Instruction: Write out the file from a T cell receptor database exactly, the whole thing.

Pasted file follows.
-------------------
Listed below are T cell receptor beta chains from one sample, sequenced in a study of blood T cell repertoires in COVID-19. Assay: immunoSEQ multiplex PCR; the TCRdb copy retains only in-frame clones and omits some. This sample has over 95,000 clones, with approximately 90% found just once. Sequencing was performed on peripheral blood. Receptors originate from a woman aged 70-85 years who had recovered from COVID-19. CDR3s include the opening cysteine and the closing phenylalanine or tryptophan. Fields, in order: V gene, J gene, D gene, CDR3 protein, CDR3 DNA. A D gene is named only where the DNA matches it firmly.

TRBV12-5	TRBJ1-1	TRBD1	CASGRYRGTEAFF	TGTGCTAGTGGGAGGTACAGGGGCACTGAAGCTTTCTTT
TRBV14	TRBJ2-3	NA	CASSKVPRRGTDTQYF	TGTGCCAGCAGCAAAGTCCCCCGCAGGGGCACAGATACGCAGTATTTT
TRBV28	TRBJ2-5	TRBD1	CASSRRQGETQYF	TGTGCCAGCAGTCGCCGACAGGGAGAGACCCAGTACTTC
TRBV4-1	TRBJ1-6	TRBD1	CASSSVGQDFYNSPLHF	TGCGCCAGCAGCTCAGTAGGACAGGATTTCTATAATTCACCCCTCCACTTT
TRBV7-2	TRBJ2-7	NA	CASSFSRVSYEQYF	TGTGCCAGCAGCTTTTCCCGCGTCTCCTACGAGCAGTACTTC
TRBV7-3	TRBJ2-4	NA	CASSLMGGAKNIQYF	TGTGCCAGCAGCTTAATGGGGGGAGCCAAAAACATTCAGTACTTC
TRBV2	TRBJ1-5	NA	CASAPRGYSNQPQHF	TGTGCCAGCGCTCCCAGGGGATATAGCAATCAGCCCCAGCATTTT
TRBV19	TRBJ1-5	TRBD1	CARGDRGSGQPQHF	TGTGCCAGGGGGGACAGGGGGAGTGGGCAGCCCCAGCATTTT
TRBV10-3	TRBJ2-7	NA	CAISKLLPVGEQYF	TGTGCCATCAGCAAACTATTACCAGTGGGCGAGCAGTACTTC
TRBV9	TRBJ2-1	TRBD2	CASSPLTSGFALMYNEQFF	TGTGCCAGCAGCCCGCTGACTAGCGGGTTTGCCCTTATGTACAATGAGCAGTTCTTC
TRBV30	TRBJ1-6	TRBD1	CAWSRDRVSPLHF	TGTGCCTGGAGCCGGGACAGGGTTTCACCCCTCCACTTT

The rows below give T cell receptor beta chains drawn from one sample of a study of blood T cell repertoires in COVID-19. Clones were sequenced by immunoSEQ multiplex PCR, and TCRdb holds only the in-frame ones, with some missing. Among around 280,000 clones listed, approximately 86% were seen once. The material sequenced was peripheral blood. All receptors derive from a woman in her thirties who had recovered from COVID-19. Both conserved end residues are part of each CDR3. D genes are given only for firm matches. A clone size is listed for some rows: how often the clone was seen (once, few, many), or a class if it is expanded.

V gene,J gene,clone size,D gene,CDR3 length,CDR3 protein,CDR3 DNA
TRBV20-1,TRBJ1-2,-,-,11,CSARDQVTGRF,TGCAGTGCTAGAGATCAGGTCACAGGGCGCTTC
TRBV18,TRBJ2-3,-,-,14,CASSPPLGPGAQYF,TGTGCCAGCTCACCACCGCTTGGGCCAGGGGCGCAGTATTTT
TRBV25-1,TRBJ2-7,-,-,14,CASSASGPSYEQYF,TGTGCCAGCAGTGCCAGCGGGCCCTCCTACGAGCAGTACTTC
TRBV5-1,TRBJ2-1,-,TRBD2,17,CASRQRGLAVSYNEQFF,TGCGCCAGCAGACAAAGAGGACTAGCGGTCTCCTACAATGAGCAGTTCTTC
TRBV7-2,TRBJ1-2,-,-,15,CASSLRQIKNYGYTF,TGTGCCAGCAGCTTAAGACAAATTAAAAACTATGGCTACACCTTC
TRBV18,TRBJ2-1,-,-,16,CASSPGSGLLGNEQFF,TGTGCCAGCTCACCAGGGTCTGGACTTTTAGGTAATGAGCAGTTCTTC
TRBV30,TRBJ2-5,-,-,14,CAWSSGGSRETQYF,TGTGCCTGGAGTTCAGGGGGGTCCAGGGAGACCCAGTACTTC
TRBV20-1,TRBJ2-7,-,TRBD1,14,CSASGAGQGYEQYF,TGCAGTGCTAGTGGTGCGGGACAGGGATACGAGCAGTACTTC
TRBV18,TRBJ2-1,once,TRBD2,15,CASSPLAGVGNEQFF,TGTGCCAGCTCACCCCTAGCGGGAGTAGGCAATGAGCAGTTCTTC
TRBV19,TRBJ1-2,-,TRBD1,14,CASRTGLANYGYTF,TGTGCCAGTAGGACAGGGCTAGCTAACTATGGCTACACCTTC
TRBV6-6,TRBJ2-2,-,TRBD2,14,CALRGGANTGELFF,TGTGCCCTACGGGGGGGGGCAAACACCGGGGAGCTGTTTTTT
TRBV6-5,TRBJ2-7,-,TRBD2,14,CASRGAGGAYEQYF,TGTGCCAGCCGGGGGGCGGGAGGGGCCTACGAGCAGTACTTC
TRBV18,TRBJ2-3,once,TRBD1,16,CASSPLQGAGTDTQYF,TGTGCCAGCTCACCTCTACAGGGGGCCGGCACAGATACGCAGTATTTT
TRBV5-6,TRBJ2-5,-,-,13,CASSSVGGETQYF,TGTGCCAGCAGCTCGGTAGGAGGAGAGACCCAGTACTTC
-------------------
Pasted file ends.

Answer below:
Listed below are T cell receptor beta chains from one sample, sequenced in a study of blood T cell repertoires in COVID-19. Assay: immunoSEQ multiplex PCR; the TCRdb copy retains only in-frame clones and omits some. This sample has over 95,000 clones, with approximately 90% found just once. Sequencing was performed on peripheral blood. Receptors originate from a woman aged 70-85 years who had recovered from COVID-19. CDR3s include the opening cysteine and the closing phenylalanine or tryptophan. Fields, in order: V gene, J gene, D gene, CDR3 protein, CDR3 DNA. A D gene is named only where the DNA matches it firmly.

TRBV12-5	TRBJ1-1	TRBD1	CASGRYRGTEAFF	TGTGCTAGTGGGAGGTACAGGGGCACTGAAGCTTTCTTT
TRBV14	TRBJ2-3	NA	CASSKVPRRGTDTQYF	TGTGCCAGCAGCAAAGTCCCCCGCAGGGGCACAGATACGCAGTATTTT
TRBV28	TRBJ2-5	TRBD1	CASSRRQGETQYF	TGTGCCAGCAGTCGCCGACAGGGAGAGACCCAGTACTTC
TRBV4-1	TRBJ1-6	TRBD1	CASSSVGQDFYNSPLHF	TGCGCCAGCAGCTCAGTAGGACAGGATTTCTATAATTCACCCCTCCACTTT
TRBV7-2	TRBJ2-7	NA	CASSFSRVSYEQYF	TGTGCCAGCAGCTTTTCCCGCGTCTCCTACGAGCAGTACTTC
TRBV7-3	TRBJ2-4	NA	CASSLMGGAKNIQYF	TGTGCCAGCAGCTTAATGGGGGGAGCCAAAAACATTCAGTACTTC
TRBV2	TRBJ1-5	NA	CASAPRGYSNQPQHF	TGTGCCAGCGCTCCCAGGGGATATAGCAATCAGCCCCAGCATTTT
TRBV19	TRBJ1-5	TRBD1	CARGDRGSGQPQHF	TGTGCCAGGGGGGACAGGGGGAGTGGGCAGCCCCAGCATTTT
TRBV10-3	TRBJ2-7	NA	CAISKLLPVGEQYF	TGTGCCATCAGCAAACTATTACCAGTGGGCGAGCAGTACTTC
TRBV9	TRBJ2-1	TRBD2	CASSPLTSGFALMYNEQFF	TGTGCCAGCAGCCCGCTGACTAGCGGGTTTGCCCTTATGTACAATGAGCAGTTCTTC
TRBV30	TRBJ1-6	TRBD1	CAWSRDRVSPLHF	TGTGCCTGGAGCCGGGACAGGGTTTCACCCCTCCACTTT

The rows below give T cell receptor beta chains drawn from one sample of a study of blood T cell repertoires in COVID-19. Clones were sequenced by immunoSEQ multiplex PCR, and TCRdb holds only the in-frame ones, with some missing. Among around 280,000 clones listed, approximately 86% were seen once. The material sequenced was peripheral blood. All receptors derive from a woman in her thirties who had recovered from COVID-19. Both conserved end residues are part of each CDR3. D genes are given only for firm matches. A clone size is listed for some rows: how often the clone was seen (once, few, many), or a class if it is expanded.

V gene,J gene,clone size,D gene,CDR3 length,CDR3 protein,CDR3 DNA
TRBV20-1,TRBJ1-2,-,-,11,CSARDQVTGRF,TGCAGTGCTAGAGATCAGGTCACAGGGCGCTTC
TRBV18,TRBJ2-3,-,-,14,CASSPPLGPGAQYF,TGTGCCAGCTCACCACCGCTTGGGCCAGGGGCGCAGTATTTT
TRBV25-1,TRBJ2-7,-,-,14,CASSASGPSYEQYF,TGTGCCAGCAGTGCCAGCGGGCCCTCCTACGAGCAGTACTTC
TRBV5-1,TRBJ2-1,-,TRBD2,17,CASRQRGLAVSYNEQFF,TGCGCCAGCAGACAAAGAGGACTAGCGGTCTCCTACAATGAGCAGTTCTTC
TRBV7-2,TRBJ1-2,-,-,15,CASSLRQIKNYGYTF,TGTGCCAGCAGCTTAAGACAAATTAAAAACTATGGCTACACCTTC
TRBV18,TRBJ2-1,-,-,16,CASSPGSGLLGNEQFF,TGTGCCAGCTCACCAGGGTCTGGACTTTTAGGTAATGAGCAGTTCTTC
TRBV30,TRBJ2-5,-,-,14,CAWSSGGSRETQYF,TGTGCCTGGAGTTCAGGGGGGTCCAGGGAGACCCAGTACTTC
TRBV20-1,TRBJ2-7,-,TRBD1,14,CSASGAGQGYEQYF,TGCAGTGCTAGTGGTGCGGGACAGGGATACGAGCAGTACTTC
TRBV18,TRBJ2-1,once,TRBD2,15,CASSPLAGVGNEQFF,TGTGCCAGCTCACCCCTAGCGGGAGTAGGCAATGAGCAGTTCTTC
TRBV19,TRBJ1-2,-,TRBD1,14,CASRTGLANYGYTF,TGTGCCAGTAGGACAGGGCTAGCTAACTATGGCTACACCTTC
TRBV6-6,TRBJ2-2,-,TRBD2,14,CALRGGANTGELFF,TGTGCCCTACGGGGGGGGGCAAACACCGGGGAGCTGTTTTTT
TRBV6-5,TRBJ2-7,-,TRBD2,14,CASRGAGGAYEQYF,TGTGCCAGCCGGGGGGCGGGAGGGGCCTACGAGCAGTACTTC
TRBV18,TRBJ2-3,once,TRBD1,16,CASSPLQGAGTDTQYF,TGTGCCAGCTCACCTCTACAGGGGGCCGGCACAGATACGCAGTATTTT
TRBV5-6,TRBJ2-5,-,-,13,CASSSVGGETQYF,TGTGCCAGCAGCTCGGTAGGAGGAGAGACCCAGTACTTC